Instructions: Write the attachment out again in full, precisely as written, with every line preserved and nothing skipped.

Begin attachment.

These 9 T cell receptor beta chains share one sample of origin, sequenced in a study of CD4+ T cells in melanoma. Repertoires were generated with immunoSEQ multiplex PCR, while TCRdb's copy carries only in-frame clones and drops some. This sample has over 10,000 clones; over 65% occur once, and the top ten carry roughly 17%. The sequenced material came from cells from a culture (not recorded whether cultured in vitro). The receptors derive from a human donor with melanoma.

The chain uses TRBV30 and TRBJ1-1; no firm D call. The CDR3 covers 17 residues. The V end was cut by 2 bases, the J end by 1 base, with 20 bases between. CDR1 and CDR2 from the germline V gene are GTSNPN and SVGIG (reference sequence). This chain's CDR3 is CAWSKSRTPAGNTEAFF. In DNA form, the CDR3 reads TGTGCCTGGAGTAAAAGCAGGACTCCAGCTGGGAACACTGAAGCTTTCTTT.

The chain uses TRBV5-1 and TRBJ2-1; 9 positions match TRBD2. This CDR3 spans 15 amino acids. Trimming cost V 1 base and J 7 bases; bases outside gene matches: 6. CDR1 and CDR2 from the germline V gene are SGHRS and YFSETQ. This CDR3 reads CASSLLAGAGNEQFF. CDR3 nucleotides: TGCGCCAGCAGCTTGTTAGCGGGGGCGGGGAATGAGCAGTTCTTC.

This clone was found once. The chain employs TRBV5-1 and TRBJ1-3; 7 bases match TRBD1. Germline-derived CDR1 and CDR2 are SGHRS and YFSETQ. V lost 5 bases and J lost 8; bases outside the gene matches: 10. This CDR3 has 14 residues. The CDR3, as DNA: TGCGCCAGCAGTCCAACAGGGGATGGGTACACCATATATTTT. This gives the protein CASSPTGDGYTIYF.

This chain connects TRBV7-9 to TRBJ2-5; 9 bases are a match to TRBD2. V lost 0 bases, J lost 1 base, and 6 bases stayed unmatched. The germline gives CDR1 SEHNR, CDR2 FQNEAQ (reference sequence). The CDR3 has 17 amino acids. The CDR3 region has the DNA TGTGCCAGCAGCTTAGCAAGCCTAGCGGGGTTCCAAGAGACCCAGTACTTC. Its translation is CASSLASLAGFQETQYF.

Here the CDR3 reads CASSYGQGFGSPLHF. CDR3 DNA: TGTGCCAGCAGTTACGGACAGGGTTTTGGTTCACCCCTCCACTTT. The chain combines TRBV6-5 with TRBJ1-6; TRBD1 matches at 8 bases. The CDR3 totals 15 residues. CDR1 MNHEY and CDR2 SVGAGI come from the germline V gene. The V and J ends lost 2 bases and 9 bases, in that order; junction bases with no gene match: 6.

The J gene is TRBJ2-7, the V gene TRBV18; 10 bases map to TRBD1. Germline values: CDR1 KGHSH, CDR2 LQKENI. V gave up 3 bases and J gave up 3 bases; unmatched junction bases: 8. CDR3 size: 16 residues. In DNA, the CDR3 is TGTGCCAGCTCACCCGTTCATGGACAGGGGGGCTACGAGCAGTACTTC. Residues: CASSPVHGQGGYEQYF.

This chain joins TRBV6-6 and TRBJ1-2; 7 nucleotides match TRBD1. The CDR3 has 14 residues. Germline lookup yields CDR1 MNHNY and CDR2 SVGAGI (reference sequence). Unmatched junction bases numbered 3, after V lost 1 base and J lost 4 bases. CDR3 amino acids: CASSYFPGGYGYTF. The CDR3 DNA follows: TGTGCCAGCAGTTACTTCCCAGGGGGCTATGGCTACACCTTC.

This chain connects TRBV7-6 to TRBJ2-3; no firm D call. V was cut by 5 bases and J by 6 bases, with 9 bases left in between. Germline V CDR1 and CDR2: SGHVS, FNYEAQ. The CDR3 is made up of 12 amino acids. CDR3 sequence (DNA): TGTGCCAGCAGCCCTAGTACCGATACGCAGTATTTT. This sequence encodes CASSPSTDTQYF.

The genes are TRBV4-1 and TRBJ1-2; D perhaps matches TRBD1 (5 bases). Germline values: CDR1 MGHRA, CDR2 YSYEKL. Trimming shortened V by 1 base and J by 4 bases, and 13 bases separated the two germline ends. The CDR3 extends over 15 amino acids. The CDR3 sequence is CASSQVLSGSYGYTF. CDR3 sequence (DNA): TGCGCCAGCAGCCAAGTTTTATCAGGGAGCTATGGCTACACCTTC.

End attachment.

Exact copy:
These 9 T cell receptor beta chains share one sample of origin, sequenced in a study of CD4+ T cells in melanoma. Repertoires were generated with immunoSEQ multiplex PCR, while TCRdb's copy carries only in-frame clones and drops some. This sample has over 10,000 clones; over 65% occur once, and the top ten carry roughly 17%. The sequenced material came from cells from a culture (not recorded whether cultured in vitro). The receptors derive from a human donor with melanoma.

The chain uses TRBV30 and TRBJ1-1; no firm D call. The CDR3 covers 17 residues. The V end was cut by 2 bases, the J end by 1 base, with 20 bases between. CDR1 and CDR2 from the germline V gene are GTSNPN and SVGIG (reference sequence). This chain's CDR3 is CAWSKSRTPAGNTEAFF. In DNA form, the CDR3 reads TGTGCCTGGAGTAAAAGCAGGACTCCAGCTGGGAACACTGAAGCTTTCTTT.

The chain uses TRBV5-1 and TRBJ2-1; 9 positions match TRBD2. This CDR3 spans 15 amino acids. Trimming cost V 1 base and J 7 bases; bases outside gene matches: 6. CDR1 and CDR2 from the germline V gene are SGHRS and YFSETQ. This CDR3 reads CASSLLAGAGNEQFF. CDR3 nucleotides: TGCGCCAGCAGCTTGTTAGCGGGGGCGGGGAATGAGCAGTTCTTC.

This clone was found once. The chain employs TRBV5-1 and TRBJ1-3; 7 bases match TRBD1. Germline-derived CDR1 and CDR2 are SGHRS and YFSETQ. V lost 5 bases and J lost 8; bases outside the gene matches: 10. This CDR3 has 14 residues. The CDR3, as DNA: TGCGCCAGCAGTCCAACAGGGGATGGGTACACCATATATTTT. This gives the protein CASSPTGDGYTIYF.

This chain connects TRBV7-9 to TRBJ2-5; 9 bases are a match to TRBD2. V lost 0 bases, J lost 1 base, and 6 bases stayed unmatched. The germline gives CDR1 SEHNR, CDR2 FQNEAQ (reference sequence). The CDR3 has 17 amino acids. The CDR3 region has the DNA TGTGCCAGCAGCTTAGCAAGCCTAGCGGGGTTCCAAGAGACCCAGTACTTC. Its translation is CASSLASLAGFQETQYF.

Here the CDR3 reads CASSYGQGFGSPLHF. CDR3 DNA: TGTGCCAGCAGTTACGGACAGGGTTTTGGTTCACCCCTCCACTTT. The chain combines TRBV6-5 with TRBJ1-6; TRBD1 matches at 8 bases. The CDR3 totals 15 residues. CDR1 MNHEY and CDR2 SVGAGI come from the germline V gene. The V and J ends lost 2 bases and 9 bases, in that order; junction bases with no gene match: 6.

The J gene is TRBJ2-7, the V gene TRBV18; 10 bases map to TRBD1. Germline values: CDR1 KGHSH, CDR2 LQKENI. V gave up 3 bases and J gave up 3 bases; unmatched junction bases: 8. CDR3 size: 16 residues. In DNA, the CDR3 is TGTGCCAGCTCACCCGTTCATGGACAGGGGGGCTACGAGCAGTACTTC. Residues: CASSPVHGQGGYEQYF.

This chain joins TRBV6-6 and TRBJ1-2; 7 nucleotides match TRBD1. The CDR3 has 14 residues. Germline lookup yields CDR1 MNHNY and CDR2 SVGAGI (reference sequence). Unmatched junction bases numbered 3, after V lost 1 base and J lost 4 bases. CDR3 amino acids: CASSYFPGGYGYTF. The CDR3 DNA follows: TGTGCCAGCAGTTACTTCCCAGGGGGCTATGGCTACACCTTC.

This chain connects TRBV7-6 to TRBJ2-3; no firm D call. V was cut by 5 bases and J by 6 bases, with 9 bases left in between. Germline V CDR1 and CDR2: SGHVS, FNYEAQ. The CDR3 is made up of 12 amino acids. CDR3 sequence (DNA): TGTGCCAGCAGCCCTAGTACCGATACGCAGTATTTT. This sequence encodes CASSPSTDTQYF.

The genes are TRBV4-1 and TRBJ1-2; D perhaps matches TRBD1 (5 bases). Germline values: CDR1 MGHRA, CDR2 YSYEKL. Trimming shortened V by 1 base and J by 4 bases, and 13 bases separated the two germline ends. The CDR3 extends over 15 amino acids. The CDR3 sequence is CASSQVLSGSYGYTF. CDR3 sequence (DNA): TGCGCCAGCAGCCAAGTTTTATCAGGGAGCTATGGCTACACCTTC.